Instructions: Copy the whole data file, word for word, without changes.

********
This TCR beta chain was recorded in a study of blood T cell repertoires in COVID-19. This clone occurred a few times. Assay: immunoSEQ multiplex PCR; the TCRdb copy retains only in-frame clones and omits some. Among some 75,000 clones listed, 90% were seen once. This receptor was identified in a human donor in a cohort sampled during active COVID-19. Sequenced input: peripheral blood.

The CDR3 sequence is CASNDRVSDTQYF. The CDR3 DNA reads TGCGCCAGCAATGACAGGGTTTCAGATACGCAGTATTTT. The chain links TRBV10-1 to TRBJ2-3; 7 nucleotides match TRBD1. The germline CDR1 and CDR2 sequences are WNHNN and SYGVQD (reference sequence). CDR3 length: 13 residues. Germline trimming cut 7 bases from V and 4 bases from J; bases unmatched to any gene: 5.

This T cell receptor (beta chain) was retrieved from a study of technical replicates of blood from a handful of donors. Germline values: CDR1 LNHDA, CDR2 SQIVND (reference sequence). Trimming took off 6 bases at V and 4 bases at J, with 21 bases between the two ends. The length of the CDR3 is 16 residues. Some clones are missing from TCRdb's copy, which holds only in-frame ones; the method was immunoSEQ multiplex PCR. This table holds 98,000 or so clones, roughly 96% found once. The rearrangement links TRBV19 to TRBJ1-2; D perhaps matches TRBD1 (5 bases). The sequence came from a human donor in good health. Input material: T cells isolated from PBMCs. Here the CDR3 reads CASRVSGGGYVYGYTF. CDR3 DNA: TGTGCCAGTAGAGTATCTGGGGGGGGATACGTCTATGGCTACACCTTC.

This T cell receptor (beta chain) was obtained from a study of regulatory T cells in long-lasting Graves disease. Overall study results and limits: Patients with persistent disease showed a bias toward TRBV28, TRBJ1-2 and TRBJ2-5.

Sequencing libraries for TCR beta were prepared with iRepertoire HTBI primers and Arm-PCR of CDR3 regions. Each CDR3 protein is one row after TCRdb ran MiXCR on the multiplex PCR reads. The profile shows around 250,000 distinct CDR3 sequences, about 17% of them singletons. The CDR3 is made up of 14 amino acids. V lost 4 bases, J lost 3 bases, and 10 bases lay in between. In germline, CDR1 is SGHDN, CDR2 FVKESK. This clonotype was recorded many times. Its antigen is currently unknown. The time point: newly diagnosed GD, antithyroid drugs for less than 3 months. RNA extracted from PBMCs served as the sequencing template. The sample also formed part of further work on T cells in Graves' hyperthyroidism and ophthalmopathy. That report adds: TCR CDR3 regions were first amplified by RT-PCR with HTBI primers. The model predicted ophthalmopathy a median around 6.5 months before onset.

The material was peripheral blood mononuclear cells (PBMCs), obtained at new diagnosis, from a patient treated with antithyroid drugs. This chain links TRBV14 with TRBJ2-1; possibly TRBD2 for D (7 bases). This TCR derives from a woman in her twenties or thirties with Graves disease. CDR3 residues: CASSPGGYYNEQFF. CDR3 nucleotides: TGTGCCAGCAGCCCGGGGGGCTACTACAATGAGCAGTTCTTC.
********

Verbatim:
This TCR beta chain was recorded in a study of blood T cell repertoires in COVID-19. This clone occurred a few times. Assay: immunoSEQ multiplex PCR; the TCRdb copy retains only in-frame clones and omits some. Among some 75,000 clones listed, 90% were seen once. This receptor was identified in a human donor in a cohort sampled during active COVID-19. Sequenced input: peripheral blood.

The CDR3 sequence is CASNDRVSDTQYF. The CDR3 DNA reads TGCGCCAGCAATGACAGGGTTTCAGATACGCAGTATTTT. The chain links TRBV10-1 to TRBJ2-3; 7 nucleotides match TRBD1. The germline CDR1 and CDR2 sequences are WNHNN and SYGVQD (reference sequence). CDR3 length: 13 residues. Germline trimming cut 7 bases from V and 4 bases from J; bases unmatched to any gene: 5.

This T cell receptor (beta chain) was retrieved from a study of technical replicates of blood from a handful of donors. Germline values: CDR1 LNHDA, CDR2 SQIVND (reference sequence). Trimming took off 6 bases at V and 4 bases at J, with 21 bases between the two ends. The length of the CDR3 is 16 residues. Some clones are missing from TCRdb's copy, which holds only in-frame ones; the method was immunoSEQ multiplex PCR. This table holds 98,000 or so clones, roughly 96% found once. The rearrangement links TRBV19 to TRBJ1-2; D perhaps matches TRBD1 (5 bases). The sequence came from a human donor in good health. Input material: T cells isolated from PBMCs. Here the CDR3 reads CASRVSGGGYVYGYTF. CDR3 DNA: TGTGCCAGTAGAGTATCTGGGGGGGGATACGTCTATGGCTACACCTTC.

This T cell receptor (beta chain) was obtained from a study of regulatory T cells in long-lasting Graves disease. Overall study results and limits: Patients with persistent disease showed a bias toward TRBV28, TRBJ1-2 and TRBJ2-5.

Sequencing libraries for TCR beta were prepared with iRepertoire HTBI primers and Arm-PCR of CDR3 regions. Each CDR3 protein is one row after TCRdb ran MiXCR on the multiplex PCR reads. The profile shows around 250,000 distinct CDR3 sequences, about 17% of them singletons. The CDR3 is made up of 14 amino acids. V lost 4 bases, J lost 3 bases, and 10 bases lay in between. In germline, CDR1 is SGHDN, CDR2 FVKESK. This clonotype was recorded many times. Its antigen is currently unknown. The time point: newly diagnosed GD, antithyroid drugs for less than 3 months. RNA extracted from PBMCs served as the sequencing template. The sample also formed part of further work on T cells in Graves' hyperthyroidism and ophthalmopathy. That report adds: TCR CDR3 regions were first amplified by RT-PCR with HTBI primers. The model predicted ophthalmopathy a median around 6.5 months before onset.

The material was peripheral blood mononuclear cells (PBMCs), obtained at new diagnosis, from a patient treated with antithyroid drugs. This chain links TRBV14 with TRBJ2-1; possibly TRBD2 for D (7 bases). This TCR derives from a woman in her twenties or thirties with Graves disease. CDR3 residues: CASSPGGYYNEQFF. CDR3 nucleotides: TGTGCCAGCAGCCCGGGGGGCTACTACAATGAGCAGTTCTTC.